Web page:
Picture this: It’s the Friday after Labor Day weekend. It’s late afternoon. You’re wrapping up the workday, and all of a sudden it hits you — Damn, I LOVE 4-day workweeks.
The thought has probably crossed your mind a thousand times: What would life be like if every weekend were a 3-day weekend? Well, thanks to trade unions and civil society organizations in Iceland, we have a taste of what that could actually be like.
A report released by the Association for Sustainable Democracy (Alda) and UK-based think tank Autonomy details the results of two separate trials that took place from 2015 to 2019 and involved more than 2,500 Icelandic workers. The trials tested a shorter workweek, reducing the standard 40-hour week to either a 35- or 36- hour week — without reducing pay.
The results? Not surprising to literally anyone, participants’ well-being improved. The shorter workweek helped reduce perceived stress and burnout and improve health and work-life balance.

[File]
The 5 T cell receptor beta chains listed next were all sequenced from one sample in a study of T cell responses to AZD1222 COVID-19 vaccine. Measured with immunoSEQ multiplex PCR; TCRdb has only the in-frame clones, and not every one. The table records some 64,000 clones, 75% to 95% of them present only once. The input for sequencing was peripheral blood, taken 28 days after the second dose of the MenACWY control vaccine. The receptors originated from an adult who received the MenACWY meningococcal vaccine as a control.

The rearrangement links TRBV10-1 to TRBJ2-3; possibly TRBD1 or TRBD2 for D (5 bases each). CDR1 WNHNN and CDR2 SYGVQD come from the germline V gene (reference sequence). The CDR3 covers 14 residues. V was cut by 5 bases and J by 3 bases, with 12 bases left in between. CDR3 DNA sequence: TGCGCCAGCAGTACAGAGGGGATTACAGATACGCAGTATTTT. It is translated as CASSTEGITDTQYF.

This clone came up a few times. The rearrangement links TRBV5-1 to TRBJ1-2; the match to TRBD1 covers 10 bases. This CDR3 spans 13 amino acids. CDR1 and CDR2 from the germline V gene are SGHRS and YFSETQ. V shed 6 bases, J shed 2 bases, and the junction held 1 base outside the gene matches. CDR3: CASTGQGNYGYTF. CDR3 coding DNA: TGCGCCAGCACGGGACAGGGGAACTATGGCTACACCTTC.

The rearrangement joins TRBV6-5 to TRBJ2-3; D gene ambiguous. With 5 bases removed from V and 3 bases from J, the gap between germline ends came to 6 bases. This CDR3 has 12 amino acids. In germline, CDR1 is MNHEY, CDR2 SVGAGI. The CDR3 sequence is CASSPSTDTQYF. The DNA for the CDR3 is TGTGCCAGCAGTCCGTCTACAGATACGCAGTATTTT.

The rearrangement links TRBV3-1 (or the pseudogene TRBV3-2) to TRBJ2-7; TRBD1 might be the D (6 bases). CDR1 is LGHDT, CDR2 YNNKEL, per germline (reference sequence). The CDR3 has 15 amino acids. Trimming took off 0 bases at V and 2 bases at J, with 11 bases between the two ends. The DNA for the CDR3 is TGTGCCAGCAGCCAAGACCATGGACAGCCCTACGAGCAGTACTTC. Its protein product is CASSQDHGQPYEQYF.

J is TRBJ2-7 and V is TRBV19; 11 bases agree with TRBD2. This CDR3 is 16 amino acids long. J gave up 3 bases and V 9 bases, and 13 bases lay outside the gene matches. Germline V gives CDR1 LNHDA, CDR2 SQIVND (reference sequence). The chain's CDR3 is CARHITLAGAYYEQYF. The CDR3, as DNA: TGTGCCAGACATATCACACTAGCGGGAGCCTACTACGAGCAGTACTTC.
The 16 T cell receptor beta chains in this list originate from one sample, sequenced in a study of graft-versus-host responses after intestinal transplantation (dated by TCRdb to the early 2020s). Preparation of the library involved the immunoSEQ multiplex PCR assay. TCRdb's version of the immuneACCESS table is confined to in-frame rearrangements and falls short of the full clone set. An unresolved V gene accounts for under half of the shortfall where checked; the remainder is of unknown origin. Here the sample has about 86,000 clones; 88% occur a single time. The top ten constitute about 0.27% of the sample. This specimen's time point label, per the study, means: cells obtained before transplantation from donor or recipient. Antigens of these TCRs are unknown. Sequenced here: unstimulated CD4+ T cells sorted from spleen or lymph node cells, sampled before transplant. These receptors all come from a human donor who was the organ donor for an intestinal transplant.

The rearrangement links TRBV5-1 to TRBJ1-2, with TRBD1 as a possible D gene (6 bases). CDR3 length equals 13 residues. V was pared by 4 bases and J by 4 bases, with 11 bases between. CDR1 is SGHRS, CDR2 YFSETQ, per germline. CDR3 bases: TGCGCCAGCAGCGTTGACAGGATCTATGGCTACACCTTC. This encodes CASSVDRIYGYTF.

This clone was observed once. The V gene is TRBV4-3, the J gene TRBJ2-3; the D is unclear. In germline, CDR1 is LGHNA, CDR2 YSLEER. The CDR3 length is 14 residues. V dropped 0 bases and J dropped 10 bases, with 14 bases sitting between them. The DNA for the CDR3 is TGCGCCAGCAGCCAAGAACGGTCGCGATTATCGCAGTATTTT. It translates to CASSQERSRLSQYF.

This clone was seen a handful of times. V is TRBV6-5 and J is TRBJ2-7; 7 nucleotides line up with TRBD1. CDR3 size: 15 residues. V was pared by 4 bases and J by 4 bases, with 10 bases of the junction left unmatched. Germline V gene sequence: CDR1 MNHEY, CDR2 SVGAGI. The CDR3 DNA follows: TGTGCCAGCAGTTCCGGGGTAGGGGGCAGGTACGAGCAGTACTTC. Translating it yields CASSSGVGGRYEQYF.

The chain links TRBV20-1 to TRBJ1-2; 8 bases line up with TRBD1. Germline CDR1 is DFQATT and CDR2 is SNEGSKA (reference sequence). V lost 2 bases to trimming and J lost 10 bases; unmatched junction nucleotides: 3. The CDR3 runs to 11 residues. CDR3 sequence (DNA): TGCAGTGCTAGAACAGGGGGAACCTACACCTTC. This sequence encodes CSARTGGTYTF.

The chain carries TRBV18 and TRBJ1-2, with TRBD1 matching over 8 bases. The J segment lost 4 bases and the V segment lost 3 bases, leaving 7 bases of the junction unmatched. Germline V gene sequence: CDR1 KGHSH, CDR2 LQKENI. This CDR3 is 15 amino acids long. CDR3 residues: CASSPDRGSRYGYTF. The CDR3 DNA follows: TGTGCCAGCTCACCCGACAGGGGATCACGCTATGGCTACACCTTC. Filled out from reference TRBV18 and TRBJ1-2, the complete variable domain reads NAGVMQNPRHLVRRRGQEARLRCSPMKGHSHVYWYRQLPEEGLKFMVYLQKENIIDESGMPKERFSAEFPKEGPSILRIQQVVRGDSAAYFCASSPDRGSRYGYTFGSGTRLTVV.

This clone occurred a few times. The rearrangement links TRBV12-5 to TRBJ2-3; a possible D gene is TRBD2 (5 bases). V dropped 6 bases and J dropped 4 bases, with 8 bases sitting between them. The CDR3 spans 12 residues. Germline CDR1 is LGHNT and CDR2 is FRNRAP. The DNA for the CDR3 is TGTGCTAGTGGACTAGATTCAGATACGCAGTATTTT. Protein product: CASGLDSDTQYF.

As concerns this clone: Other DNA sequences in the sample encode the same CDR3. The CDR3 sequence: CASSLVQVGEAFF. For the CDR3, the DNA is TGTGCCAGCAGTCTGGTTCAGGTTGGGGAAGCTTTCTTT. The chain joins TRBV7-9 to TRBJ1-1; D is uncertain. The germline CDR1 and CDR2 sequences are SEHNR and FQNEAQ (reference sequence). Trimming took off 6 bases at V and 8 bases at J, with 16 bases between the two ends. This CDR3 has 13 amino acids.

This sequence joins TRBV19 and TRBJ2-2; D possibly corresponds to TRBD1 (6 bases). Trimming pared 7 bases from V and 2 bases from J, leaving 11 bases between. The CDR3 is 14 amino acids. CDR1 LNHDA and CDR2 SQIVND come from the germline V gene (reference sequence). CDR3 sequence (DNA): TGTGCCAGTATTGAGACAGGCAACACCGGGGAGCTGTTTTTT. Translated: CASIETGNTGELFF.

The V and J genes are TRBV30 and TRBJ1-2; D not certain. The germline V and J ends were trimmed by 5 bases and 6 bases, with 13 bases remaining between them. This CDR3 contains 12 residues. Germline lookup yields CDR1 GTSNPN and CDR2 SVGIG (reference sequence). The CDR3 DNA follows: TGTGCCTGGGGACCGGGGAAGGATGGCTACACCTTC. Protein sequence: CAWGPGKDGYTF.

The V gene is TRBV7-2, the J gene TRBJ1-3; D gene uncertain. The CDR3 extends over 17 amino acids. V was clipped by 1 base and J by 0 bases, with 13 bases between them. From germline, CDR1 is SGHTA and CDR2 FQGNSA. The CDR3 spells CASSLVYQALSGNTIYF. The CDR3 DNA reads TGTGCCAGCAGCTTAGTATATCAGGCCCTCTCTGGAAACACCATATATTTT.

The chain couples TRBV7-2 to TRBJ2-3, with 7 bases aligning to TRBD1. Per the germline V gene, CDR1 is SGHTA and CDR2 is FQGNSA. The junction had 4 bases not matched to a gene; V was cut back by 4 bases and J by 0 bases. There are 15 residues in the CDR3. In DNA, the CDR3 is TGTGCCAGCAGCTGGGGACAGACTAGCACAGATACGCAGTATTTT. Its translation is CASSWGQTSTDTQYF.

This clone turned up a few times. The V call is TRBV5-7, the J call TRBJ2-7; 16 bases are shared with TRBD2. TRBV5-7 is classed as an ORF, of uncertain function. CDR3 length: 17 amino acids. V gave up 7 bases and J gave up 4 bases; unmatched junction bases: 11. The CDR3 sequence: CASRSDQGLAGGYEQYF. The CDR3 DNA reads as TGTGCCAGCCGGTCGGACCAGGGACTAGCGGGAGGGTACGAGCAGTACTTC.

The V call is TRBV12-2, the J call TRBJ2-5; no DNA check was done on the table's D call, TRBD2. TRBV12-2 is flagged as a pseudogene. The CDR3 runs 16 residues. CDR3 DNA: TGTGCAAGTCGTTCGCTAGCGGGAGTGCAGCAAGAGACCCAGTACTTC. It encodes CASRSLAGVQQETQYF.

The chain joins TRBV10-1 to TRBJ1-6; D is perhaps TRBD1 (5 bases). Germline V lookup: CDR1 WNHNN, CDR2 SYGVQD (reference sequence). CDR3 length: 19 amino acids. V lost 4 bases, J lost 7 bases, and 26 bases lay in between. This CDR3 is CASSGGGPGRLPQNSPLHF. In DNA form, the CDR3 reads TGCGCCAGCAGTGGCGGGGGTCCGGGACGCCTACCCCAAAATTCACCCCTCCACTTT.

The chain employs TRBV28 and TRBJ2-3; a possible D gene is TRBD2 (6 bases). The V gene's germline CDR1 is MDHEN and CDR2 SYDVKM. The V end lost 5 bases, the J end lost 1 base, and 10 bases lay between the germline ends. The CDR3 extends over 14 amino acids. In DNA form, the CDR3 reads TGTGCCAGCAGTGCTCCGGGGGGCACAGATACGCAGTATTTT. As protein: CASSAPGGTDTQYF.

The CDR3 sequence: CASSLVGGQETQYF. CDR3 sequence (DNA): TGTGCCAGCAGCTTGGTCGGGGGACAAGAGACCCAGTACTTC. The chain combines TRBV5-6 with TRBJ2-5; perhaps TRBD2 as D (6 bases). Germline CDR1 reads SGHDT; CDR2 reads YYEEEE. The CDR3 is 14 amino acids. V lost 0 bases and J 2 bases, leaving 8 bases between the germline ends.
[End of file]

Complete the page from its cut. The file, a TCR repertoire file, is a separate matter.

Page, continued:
But what might come as a surprise to some is that even with less time to do work, participants’ productivity remained the same or improved in most workplaces included in the trial. In fact, the trial was such a success that 86 percent of Iceland’s workforce has either moved to shorter hours or gained the right to do so. Woot!
This isn’t the first time we’ve seen results like this, though. For example, Perpetual Guardian, a New Zealand-based company, tried a 4-day workweek in 2018 and saw a 20 percent increase in productivity. Microsoft Japan did the same in 2019 and saw a 40 percent increase. All while improving the lives of their workers.🥰 Sounds like we’re onto something here, people!
So, what now? Does this mean we’re all about to have Labor Day vibes every weekend? Probably not. But some U.S. companies are willing to give it a shot — including crowdfunding platform Kickstarter, which told The Atlantic that it would pilot a 4-day work week in 2022. (BRB, checking if Kickstarter is hiring.)
We’ll keep our fingers crossed that it goes well and prompts others to follow suit. Because we could all use a little more R&R, work-life balance, and time with friends and fam.